Life is not easy for a single mom in the United States, especially for someone who just lost her soulmate suddenly. In this motivational piece, Top Life Tips brings to you the success story of a Single mom struggles to move ahead in life.
I am afraid he is no more,” the doctor announced. It was a Monday evening in December 2020. Your brain doesn’t easily process a statement like that. How could this be? I wondered, only 15 minutes earlier, my hubby Mark and I were about to leave our flat in NYC for enjoying the Rockefeller Centre Christmas Tree when all of a sudden he just keeled over. It was a fatal stroke, instantaneous and without any warning.
Mark, my soulmate for the 24 years, was an athletic build and looked much younger than his 51 years. A lifestyle that had a healthy diet, regular swimming, running and golf, yoga, and reiki was punctuated with rather more festive weekends. We sometimes went to parties, but most special was the quiet evenings at home: two small martinis and precious time alone, privately celebrating every small event. Just the day before he passed away, Mark’s routine medical test results had come in and they looked normal.
“My blood pressure and cholesterol levels are down,” he would say, “Let’s celebrate.
When Mark and I met in 1996, he was attracted by my passionate love of kids, dogs, poetry, and my blissful ignorance of life’s many nitty-grits. I was also drawn by his intelligence and quiet depth, his pragmatism, and his broad, comforting shoulders. As a marketing head with a leading IT Inc, Mark’s corporate world was different from my hectic life as a writer. But I found the stodgy corporate world rather restful.
I moved each time Mark got a transfer because I could not bear to be apart. I freelanced for online magazines across the country and my nomadic existence resulted in an enviable network of contacts.
Meanwhile, I also got a deeper insight into family life, which led to a series of articles on the subject, and a unique understanding of what was important to homemakers. I even got a job as a staff writer for a leading magazine publication.
Our marriage was exceedingly happy and our kids, Jack, a salesman in a Food chain store, and Sofia, just a graduate passed out, were warm, loving, and blessed with both level of integrity and a wicked sense of humor. It was as if everything I wished for was mine.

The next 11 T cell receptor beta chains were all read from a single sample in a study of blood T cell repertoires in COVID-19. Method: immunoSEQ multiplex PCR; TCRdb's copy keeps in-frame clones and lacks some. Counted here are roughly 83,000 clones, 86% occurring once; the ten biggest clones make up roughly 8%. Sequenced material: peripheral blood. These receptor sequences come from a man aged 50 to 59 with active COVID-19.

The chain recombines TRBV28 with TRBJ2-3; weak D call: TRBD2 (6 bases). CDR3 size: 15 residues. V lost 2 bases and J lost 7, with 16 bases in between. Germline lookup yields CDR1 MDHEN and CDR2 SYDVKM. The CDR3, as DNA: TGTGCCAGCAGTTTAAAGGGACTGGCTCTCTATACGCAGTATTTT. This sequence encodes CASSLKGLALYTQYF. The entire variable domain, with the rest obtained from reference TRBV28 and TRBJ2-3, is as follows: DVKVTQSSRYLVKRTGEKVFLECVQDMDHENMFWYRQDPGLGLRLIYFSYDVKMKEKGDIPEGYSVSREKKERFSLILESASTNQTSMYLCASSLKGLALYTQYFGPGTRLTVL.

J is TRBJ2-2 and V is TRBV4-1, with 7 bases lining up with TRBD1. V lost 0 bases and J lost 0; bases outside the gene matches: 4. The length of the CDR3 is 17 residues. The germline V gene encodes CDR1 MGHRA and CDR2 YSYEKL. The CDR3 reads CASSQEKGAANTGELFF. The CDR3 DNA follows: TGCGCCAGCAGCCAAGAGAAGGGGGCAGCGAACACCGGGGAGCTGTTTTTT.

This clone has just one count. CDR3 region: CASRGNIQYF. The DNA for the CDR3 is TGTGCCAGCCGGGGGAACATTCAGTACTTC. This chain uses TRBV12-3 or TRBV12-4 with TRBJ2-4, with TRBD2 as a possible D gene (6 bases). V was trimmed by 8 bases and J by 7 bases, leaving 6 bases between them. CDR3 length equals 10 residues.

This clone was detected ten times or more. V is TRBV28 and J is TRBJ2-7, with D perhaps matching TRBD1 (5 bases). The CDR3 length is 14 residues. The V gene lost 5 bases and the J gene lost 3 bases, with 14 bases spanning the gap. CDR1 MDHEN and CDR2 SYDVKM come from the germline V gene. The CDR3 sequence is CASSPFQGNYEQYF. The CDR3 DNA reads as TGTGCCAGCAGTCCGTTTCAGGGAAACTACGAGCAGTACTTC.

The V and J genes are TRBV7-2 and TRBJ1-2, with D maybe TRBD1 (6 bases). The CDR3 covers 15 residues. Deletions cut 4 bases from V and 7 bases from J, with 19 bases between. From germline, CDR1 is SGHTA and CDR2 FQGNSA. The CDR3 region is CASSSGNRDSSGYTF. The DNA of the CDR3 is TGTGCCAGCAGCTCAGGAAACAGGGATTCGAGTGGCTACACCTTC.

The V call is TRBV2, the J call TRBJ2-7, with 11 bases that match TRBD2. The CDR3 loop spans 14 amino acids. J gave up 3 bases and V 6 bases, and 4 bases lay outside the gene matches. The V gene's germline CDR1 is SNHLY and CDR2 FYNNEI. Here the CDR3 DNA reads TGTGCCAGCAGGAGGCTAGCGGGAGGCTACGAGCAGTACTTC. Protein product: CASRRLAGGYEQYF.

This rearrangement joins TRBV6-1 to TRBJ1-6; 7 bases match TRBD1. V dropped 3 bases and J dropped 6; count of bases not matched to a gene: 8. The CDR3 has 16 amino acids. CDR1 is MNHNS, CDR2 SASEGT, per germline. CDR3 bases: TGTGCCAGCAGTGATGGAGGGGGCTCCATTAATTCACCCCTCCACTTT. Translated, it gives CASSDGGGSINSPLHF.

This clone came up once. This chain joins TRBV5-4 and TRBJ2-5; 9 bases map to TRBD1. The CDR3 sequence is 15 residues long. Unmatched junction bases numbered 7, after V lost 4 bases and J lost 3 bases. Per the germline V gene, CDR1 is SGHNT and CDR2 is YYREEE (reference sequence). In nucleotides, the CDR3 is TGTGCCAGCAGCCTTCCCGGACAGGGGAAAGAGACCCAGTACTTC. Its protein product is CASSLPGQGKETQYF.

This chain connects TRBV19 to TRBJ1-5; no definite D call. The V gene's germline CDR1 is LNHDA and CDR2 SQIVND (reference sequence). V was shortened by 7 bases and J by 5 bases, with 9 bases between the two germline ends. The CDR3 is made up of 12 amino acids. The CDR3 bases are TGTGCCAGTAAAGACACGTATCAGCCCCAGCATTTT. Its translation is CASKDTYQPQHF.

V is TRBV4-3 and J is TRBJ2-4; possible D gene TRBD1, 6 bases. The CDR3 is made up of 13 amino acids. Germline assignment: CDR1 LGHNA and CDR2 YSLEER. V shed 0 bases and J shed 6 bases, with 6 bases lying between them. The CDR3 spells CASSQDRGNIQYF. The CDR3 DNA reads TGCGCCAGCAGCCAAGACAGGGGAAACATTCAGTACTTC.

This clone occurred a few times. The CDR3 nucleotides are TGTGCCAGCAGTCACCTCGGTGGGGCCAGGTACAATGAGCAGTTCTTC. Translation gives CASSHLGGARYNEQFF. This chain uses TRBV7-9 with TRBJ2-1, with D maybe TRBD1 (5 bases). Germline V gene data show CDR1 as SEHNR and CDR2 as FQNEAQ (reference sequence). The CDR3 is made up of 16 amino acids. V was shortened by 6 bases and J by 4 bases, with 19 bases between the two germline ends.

When people said, “Life is not perfect, “I used to think, Oh, but it very nearly is and very beautiful.
That Monday evening changed everything. You have been a couple for close to 24 years, one year less than the silver jubilee celebration of happy married life. There’s no major decision you take alone. Every piece of news is shared. And now, you feel like half a person. How does one function as a single entity?
I was traumatized and terrified but felt I owed it to myself, to Mark, and to the kids to rise above the loss and use the strength our love had given me to go forward.
I also had to deal with some pressing issues. Where would I live?
Ours was a company-owned room and most of the facilities we’d enjoyed, like the club, medical coverage, and even the phone, came with Mark’s job.
I took a decision, a role showing single mom struggles
I would try and do as much as I could on my own, without asking for, or expecting, other people to chip in. As a writer, I had been privileged to share some truly exceptional life stories. I now had to handle my own life and accept the change with as much grace and courage as I could handle.
The journey ahead needed new skills. My husband’s paperwork was good indeed, but I had never handled finances. I didn’t even know where our bank was! He never bothers me to take care of household chores. Always keep me as a baby. It was my mistake now. I should have taken the responsibilities as well. As there was no handing over, I did not know anything about the payments due for any services we used. I did not know where many important documents were.
My kids, Jack and Sofia stepped in like pillars to support, and together we dealt with tough decisions such as selling the home we had in Central Alaska to buying a small flat in South Carolina which is much cheaper than NYC.
Moving to a new home was painful, emotionally, but it signaled a clear break from the past and a final acceptance of a new life alone. The new place must have opportunities for my two sons who will be struggling to make a stable career in the new place.
With a new home in hand, there was one load off. But a change of ownership was required for a whole host of things. I had to go back and forth with forms filled, death certificates, and affidavits. Such incidents were painful at first, yet they helped me stronger. I don’t want compassion or pity from the world. In fact, I hate the world to see me as a single mom struggles in the new place.
I need to do a full-time job now. Luckily I got a job in The State. Jack too got a job at Walmart.
My life now is very different from what it was earlier. I understand that we are all given an inner strength and that we truly grow up, regardless of age, when we learn to stand alone. I would love to give back to society, to work at a cause that I care deeply about – the family to help others achieve better work-life options so that a new generation of young people, and indeed a new generation of old people, can receive the support they need.
I also hope to give motivational stories to every single mom who needs strength and courage in their life.